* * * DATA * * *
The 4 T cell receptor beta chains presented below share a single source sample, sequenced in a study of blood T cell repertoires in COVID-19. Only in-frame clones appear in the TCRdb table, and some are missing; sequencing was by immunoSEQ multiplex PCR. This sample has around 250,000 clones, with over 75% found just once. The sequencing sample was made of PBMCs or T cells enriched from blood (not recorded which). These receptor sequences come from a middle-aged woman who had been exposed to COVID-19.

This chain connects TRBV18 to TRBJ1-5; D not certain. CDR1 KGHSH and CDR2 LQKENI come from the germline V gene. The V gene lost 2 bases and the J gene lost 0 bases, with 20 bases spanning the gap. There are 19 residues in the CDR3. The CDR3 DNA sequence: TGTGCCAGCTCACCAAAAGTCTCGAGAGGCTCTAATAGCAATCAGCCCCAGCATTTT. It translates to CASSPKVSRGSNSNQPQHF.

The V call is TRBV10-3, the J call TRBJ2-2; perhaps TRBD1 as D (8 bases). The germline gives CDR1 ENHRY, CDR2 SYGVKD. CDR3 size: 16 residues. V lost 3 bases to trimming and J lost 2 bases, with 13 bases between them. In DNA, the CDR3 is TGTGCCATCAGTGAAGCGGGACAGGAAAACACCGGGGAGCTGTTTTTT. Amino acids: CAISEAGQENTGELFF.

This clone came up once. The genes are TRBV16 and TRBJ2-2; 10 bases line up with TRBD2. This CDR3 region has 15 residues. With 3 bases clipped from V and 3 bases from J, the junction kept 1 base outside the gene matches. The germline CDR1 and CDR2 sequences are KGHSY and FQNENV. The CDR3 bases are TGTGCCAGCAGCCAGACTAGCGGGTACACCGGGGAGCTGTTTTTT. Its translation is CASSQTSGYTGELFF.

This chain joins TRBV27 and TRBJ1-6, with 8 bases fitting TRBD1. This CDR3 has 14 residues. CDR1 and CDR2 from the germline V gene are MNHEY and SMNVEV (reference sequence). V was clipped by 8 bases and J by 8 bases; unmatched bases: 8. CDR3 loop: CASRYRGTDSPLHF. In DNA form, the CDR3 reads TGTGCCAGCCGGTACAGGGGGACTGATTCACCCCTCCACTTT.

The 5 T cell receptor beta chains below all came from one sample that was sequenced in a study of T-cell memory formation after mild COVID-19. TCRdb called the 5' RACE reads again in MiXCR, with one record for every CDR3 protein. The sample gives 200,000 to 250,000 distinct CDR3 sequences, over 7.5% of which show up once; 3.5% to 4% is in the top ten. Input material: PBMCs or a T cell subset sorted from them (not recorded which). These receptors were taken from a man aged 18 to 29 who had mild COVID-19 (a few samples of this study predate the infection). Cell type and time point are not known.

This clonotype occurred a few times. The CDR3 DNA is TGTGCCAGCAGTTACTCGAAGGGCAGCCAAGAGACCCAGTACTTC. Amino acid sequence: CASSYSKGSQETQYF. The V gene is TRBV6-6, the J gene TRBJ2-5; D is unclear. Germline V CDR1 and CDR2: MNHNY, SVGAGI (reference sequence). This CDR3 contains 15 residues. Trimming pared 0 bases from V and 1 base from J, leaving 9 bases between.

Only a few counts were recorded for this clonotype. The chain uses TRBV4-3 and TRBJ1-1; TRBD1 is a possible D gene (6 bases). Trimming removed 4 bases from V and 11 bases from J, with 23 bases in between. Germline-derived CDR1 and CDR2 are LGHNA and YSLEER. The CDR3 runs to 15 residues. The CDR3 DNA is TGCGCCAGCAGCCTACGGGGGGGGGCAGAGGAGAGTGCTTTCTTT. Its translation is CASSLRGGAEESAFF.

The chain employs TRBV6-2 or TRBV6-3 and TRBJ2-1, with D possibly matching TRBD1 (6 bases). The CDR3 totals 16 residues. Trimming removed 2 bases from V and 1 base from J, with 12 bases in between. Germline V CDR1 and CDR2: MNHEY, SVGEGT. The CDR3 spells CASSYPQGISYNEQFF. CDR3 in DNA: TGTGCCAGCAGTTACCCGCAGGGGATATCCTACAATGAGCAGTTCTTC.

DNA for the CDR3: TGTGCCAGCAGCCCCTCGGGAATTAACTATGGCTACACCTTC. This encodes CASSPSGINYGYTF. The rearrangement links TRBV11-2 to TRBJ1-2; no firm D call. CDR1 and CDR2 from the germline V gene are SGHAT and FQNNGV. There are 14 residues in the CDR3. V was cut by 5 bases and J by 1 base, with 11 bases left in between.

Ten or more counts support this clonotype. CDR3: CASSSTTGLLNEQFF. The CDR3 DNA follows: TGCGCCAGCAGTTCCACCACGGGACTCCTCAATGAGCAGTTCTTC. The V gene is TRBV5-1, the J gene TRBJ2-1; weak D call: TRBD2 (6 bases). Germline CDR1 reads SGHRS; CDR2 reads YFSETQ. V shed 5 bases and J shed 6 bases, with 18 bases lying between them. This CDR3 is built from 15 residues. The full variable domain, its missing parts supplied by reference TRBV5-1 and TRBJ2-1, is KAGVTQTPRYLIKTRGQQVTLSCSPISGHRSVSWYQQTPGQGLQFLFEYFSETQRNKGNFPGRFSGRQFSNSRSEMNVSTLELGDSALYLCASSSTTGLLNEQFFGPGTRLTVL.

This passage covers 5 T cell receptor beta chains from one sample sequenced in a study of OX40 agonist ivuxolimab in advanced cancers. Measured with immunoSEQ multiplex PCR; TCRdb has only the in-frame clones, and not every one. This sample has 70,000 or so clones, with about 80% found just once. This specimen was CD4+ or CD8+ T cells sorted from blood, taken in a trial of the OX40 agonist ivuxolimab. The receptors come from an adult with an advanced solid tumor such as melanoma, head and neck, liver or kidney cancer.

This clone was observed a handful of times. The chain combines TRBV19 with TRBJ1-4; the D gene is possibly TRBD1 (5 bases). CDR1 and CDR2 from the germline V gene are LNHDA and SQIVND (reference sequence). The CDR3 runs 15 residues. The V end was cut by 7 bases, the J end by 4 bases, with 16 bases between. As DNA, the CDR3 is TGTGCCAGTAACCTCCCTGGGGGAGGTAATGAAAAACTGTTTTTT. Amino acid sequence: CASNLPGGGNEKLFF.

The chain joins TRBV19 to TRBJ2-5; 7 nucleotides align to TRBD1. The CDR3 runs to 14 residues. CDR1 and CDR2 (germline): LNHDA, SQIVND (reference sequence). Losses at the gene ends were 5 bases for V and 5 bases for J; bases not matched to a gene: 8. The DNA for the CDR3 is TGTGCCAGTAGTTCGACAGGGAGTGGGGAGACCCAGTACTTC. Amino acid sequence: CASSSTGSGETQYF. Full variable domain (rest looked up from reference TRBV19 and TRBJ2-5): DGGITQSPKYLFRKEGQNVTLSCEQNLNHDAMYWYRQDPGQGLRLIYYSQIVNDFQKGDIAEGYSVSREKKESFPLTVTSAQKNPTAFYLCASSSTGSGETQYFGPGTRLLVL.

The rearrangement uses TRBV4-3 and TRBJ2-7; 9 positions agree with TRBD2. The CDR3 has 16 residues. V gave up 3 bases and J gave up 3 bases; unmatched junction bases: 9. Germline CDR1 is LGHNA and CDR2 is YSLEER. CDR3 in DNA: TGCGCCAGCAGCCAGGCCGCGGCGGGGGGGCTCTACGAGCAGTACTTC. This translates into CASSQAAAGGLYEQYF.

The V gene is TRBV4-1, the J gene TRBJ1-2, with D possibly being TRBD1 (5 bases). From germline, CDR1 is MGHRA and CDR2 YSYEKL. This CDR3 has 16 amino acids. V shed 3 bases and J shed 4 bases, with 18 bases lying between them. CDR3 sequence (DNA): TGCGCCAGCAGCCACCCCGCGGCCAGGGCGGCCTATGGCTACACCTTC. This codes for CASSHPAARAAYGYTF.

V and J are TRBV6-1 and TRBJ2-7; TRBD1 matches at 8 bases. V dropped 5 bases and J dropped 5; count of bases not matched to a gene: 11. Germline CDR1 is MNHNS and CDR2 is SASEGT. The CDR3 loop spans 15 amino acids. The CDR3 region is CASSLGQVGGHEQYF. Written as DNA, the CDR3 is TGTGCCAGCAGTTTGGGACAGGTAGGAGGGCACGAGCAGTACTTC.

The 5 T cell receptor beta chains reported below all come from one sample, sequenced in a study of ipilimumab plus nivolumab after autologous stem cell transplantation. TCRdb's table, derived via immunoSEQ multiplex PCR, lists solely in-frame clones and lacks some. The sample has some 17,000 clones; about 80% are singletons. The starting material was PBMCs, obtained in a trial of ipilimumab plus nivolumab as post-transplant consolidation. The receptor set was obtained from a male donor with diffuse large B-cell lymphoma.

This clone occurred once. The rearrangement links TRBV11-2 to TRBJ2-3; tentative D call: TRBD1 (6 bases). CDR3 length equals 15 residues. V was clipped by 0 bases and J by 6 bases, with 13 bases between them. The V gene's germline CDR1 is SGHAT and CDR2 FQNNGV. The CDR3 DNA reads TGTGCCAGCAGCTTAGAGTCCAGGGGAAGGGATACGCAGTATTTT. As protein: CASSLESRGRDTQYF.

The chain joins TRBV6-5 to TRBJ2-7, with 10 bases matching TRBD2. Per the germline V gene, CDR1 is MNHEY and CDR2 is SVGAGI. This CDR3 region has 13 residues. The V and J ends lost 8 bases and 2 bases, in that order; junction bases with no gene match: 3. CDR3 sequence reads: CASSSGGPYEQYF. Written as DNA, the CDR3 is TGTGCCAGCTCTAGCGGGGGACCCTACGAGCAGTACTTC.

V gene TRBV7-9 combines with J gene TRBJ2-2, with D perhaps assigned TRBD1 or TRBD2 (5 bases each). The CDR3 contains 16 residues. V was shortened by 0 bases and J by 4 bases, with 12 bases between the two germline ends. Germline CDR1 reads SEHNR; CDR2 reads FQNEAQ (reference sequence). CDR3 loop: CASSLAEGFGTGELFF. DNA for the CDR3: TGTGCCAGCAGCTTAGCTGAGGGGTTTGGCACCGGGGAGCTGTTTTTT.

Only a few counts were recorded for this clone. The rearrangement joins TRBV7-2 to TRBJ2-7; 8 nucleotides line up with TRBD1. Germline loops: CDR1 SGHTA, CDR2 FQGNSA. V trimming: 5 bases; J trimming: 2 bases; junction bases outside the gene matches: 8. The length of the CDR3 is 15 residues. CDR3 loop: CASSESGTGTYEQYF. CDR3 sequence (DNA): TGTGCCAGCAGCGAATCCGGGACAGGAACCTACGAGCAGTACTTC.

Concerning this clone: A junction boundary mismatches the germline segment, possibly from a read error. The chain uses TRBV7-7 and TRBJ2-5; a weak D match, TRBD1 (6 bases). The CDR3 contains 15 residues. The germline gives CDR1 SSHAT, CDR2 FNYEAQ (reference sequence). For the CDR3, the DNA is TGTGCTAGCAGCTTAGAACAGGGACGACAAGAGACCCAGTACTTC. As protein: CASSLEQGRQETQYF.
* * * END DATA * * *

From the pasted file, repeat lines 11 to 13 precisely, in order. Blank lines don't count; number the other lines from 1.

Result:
Ten or more counts support this clonotype. CDR3: CASSSTTGLLNEQFF. The CDR3 DNA follows: TGCGCCAGCAGTTCCACCACGGGACTCCTCAATGAGCAGTTCTTC. The V gene is TRBV5-1, the J gene TRBJ2-1; weak D call: TRBD2 (6 bases). Germline CDR1 reads SGHRS; CDR2 reads YFSETQ. V shed 5 bases and J shed 6 bases, with 18 bases lying between them. This CDR3 is built from 15 residues. The full variable domain, its missing parts supplied by reference TRBV5-1 and TRBJ2-1, is KAGVTQTPRYLIKTRGQQVTLSCSPISGHRSVSWYQQTPGQGLQFLFEYFSETQRNKGNFPGRFSGRQFSNSRSEMNVSTLELGDSALYLCASSSTTGLLNEQFFGPGTRLTVL.

This passage covers 5 T cell receptor beta chains from one sample sequenced in a study of OX40 agonist ivuxolimab in advanced cancers. Measured with immunoSEQ multiplex PCR; TCRdb has only the in-frame clones, and not every one. This sample has 70,000 or so clones, with about 80% found just once. This specimen was CD4+ or CD8+ T cells sorted from blood, taken in a trial of the OX40 agonist ivuxolimab. The receptors come from an adult with an advanced solid tumor such as melanoma, head and neck, liver or kidney cancer.

This clone was observed a handful of times. The chain combines TRBV19 with TRBJ1-4; the D gene is possibly TRBD1 (5 bases). CDR1 and CDR2 from the germline V gene are LNHDA and SQIVND (reference sequence). The CDR3 runs 15 residues. The V end was cut by 7 bases, the J end by 4 bases, with 16 bases between. As DNA, the CDR3 is TGTGCCAGTAACCTCCCTGGGGGAGGTAATGAAAAACTGTTTTTT. Amino acid sequence: CASNLPGGGNEKLFF.